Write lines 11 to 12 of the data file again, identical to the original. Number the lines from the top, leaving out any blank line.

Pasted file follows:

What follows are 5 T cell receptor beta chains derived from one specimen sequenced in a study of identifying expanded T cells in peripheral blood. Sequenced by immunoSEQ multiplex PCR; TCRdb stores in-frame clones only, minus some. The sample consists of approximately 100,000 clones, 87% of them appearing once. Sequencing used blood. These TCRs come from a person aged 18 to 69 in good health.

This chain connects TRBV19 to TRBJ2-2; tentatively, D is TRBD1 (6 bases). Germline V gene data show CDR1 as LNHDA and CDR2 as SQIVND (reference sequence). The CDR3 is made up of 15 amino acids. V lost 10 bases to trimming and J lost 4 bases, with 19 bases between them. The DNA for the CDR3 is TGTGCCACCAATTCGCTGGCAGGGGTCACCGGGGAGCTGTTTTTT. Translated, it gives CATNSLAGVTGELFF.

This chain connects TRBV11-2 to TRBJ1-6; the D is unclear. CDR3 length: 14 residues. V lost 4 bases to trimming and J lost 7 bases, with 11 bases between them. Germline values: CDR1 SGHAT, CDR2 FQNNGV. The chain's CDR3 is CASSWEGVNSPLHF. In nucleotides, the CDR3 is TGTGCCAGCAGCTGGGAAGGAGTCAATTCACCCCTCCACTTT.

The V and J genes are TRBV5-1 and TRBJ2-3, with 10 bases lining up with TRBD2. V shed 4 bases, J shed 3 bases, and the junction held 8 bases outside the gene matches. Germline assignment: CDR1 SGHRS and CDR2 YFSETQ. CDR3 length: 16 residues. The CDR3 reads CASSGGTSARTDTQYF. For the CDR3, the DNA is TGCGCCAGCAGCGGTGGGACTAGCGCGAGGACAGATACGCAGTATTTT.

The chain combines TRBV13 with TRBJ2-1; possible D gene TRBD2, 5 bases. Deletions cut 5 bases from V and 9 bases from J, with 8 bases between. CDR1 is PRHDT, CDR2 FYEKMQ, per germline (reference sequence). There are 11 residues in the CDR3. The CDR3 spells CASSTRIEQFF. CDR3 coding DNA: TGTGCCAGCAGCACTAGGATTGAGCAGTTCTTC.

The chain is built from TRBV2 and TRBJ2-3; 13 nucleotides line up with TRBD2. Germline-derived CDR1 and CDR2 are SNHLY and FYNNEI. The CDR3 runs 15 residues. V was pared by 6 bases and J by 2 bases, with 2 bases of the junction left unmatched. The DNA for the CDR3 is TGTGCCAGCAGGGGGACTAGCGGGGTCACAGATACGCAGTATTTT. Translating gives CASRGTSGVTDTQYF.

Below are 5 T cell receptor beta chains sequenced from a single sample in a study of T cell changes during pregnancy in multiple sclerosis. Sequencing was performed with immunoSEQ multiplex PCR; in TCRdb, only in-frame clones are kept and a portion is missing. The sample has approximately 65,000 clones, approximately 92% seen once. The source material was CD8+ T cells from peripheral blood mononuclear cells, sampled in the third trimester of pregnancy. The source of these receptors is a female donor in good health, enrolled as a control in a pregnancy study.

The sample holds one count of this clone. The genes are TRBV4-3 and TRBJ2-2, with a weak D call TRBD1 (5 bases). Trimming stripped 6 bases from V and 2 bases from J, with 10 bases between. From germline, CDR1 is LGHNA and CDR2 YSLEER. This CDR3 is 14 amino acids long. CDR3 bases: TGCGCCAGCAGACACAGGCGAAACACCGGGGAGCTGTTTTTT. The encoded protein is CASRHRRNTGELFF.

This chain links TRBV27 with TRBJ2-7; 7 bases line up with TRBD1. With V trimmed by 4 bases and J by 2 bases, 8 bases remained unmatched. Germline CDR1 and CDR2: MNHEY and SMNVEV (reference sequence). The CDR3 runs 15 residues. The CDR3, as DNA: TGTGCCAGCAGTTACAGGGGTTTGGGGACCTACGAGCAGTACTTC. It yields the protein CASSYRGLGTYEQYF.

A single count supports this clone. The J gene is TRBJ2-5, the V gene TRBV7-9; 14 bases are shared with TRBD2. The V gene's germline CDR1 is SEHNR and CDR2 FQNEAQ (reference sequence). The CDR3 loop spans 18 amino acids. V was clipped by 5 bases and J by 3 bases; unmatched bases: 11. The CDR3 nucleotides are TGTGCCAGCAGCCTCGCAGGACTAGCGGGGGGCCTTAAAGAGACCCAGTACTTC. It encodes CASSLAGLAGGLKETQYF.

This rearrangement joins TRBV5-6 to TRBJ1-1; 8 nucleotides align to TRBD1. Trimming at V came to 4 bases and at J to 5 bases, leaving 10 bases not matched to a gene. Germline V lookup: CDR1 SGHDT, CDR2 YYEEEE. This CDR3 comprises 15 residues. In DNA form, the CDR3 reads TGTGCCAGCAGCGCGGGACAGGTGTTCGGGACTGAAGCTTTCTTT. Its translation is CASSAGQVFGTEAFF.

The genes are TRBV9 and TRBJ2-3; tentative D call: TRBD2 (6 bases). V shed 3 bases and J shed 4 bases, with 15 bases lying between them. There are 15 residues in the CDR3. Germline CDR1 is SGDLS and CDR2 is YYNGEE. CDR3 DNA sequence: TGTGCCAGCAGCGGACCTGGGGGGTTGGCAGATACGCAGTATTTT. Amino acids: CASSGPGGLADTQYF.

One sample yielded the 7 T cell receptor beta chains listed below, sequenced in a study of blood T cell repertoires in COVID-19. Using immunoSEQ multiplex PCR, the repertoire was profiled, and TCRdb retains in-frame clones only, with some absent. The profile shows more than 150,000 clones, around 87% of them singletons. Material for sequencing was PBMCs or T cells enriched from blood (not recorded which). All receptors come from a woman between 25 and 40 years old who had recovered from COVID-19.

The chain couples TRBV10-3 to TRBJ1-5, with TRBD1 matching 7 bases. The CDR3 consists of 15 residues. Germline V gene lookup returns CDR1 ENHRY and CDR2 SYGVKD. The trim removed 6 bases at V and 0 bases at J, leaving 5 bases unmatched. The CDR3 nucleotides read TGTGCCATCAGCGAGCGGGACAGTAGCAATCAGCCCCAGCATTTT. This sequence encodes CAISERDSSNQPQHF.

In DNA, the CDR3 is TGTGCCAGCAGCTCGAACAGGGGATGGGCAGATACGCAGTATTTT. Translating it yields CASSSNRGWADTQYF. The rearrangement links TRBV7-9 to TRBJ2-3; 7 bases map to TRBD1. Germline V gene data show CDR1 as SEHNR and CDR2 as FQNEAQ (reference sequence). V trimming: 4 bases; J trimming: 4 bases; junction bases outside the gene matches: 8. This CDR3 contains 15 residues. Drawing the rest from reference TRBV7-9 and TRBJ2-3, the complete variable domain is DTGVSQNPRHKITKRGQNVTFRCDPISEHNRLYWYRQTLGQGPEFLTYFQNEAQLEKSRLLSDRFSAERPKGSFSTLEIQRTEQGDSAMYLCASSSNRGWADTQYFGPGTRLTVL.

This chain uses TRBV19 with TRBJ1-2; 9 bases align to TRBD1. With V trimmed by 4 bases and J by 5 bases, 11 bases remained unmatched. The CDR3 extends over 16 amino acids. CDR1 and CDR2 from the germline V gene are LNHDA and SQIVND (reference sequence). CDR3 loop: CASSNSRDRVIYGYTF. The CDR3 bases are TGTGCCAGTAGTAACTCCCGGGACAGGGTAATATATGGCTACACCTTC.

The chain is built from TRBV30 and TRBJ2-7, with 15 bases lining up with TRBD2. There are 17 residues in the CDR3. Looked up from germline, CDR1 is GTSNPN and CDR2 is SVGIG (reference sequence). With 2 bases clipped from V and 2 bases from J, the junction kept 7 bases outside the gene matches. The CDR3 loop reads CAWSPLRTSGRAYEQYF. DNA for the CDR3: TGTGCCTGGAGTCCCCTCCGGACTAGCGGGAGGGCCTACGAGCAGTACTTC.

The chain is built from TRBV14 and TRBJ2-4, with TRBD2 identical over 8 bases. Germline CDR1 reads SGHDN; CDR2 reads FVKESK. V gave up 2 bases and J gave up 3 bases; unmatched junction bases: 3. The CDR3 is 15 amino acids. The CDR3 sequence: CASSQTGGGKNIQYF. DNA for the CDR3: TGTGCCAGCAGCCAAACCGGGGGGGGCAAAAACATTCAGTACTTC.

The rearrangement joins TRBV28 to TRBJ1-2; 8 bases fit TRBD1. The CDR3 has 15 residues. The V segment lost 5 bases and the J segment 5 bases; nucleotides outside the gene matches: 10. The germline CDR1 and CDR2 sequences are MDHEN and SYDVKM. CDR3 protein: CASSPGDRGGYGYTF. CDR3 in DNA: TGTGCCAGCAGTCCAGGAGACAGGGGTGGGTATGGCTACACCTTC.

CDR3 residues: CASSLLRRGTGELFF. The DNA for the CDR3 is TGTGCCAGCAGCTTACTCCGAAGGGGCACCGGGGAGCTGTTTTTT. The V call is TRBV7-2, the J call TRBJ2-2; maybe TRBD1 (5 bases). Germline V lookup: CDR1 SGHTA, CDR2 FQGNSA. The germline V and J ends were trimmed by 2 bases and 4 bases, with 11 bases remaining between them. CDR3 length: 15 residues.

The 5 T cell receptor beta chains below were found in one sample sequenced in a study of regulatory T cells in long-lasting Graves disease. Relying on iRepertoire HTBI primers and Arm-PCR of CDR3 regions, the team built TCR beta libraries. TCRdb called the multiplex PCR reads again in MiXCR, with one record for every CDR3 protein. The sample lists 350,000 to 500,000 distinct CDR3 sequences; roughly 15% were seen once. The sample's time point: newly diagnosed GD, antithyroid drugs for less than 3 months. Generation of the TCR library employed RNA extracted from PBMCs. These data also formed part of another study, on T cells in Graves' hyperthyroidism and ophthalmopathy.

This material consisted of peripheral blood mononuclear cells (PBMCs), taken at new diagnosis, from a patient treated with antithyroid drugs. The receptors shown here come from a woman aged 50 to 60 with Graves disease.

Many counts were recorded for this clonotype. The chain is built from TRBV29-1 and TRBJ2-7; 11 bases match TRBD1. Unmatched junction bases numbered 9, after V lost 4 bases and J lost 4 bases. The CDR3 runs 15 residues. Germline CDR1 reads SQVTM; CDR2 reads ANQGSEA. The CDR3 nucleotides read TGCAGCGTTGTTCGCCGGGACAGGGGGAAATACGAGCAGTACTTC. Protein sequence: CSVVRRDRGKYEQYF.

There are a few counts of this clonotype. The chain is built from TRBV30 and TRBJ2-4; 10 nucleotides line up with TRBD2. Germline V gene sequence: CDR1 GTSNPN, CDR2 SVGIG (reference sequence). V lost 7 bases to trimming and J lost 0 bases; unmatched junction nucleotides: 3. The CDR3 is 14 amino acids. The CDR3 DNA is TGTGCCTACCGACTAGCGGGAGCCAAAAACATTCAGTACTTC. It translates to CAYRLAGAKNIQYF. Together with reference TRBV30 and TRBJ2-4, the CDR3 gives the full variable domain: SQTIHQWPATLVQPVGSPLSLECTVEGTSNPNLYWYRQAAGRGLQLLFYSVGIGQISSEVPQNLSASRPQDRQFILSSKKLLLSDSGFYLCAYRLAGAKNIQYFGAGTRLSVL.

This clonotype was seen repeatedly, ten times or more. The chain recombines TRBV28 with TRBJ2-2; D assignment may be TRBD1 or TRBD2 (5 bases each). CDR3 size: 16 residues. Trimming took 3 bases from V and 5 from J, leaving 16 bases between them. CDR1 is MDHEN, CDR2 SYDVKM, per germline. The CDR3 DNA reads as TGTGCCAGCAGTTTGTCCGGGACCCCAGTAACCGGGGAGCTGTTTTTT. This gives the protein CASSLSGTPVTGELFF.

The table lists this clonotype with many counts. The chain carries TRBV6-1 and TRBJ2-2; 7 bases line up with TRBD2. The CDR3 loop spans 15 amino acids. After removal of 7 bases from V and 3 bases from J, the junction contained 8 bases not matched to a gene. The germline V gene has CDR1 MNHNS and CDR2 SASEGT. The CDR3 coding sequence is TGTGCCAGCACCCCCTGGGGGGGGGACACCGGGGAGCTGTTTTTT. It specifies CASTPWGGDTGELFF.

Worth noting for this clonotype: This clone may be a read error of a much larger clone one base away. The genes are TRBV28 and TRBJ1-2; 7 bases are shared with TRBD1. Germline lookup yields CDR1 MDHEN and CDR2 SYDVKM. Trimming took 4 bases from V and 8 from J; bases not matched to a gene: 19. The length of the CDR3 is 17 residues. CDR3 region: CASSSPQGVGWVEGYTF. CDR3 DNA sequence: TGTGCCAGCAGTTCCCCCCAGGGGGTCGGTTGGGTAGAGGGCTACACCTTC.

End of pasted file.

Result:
This rearrangement joins TRBV5-6 to TRBJ1-1; 8 nucleotides align to TRBD1. Trimming at V came to 4 bases and at J to 5 bases, leaving 10 bases not matched to a gene. Germline V lookup: CDR1 SGHDT, CDR2 YYEEEE. This CDR3 comprises 15 residues. In DNA form, the CDR3 reads TGTGCCAGCAGCGCGGGACAGGTGTTCGGGACTGAAGCTTTCTTT. Its translation is CASSAGQVFGTEAFF.

The genes are TRBV9 and TRBJ2-3; tentative D call: TRBD2 (6 bases). V shed 3 bases and J shed 4 bases, with 15 bases lying between them. There are 15 residues in the CDR3. Germline CDR1 is SGDLS and CDR2 is YYNGEE. CDR3 DNA sequence: TGTGCCAGCAGCGGACCTGGGGGGTTGGCAGATACGCAGTATTTT. Amino acids: CASSGPGGLADTQYF.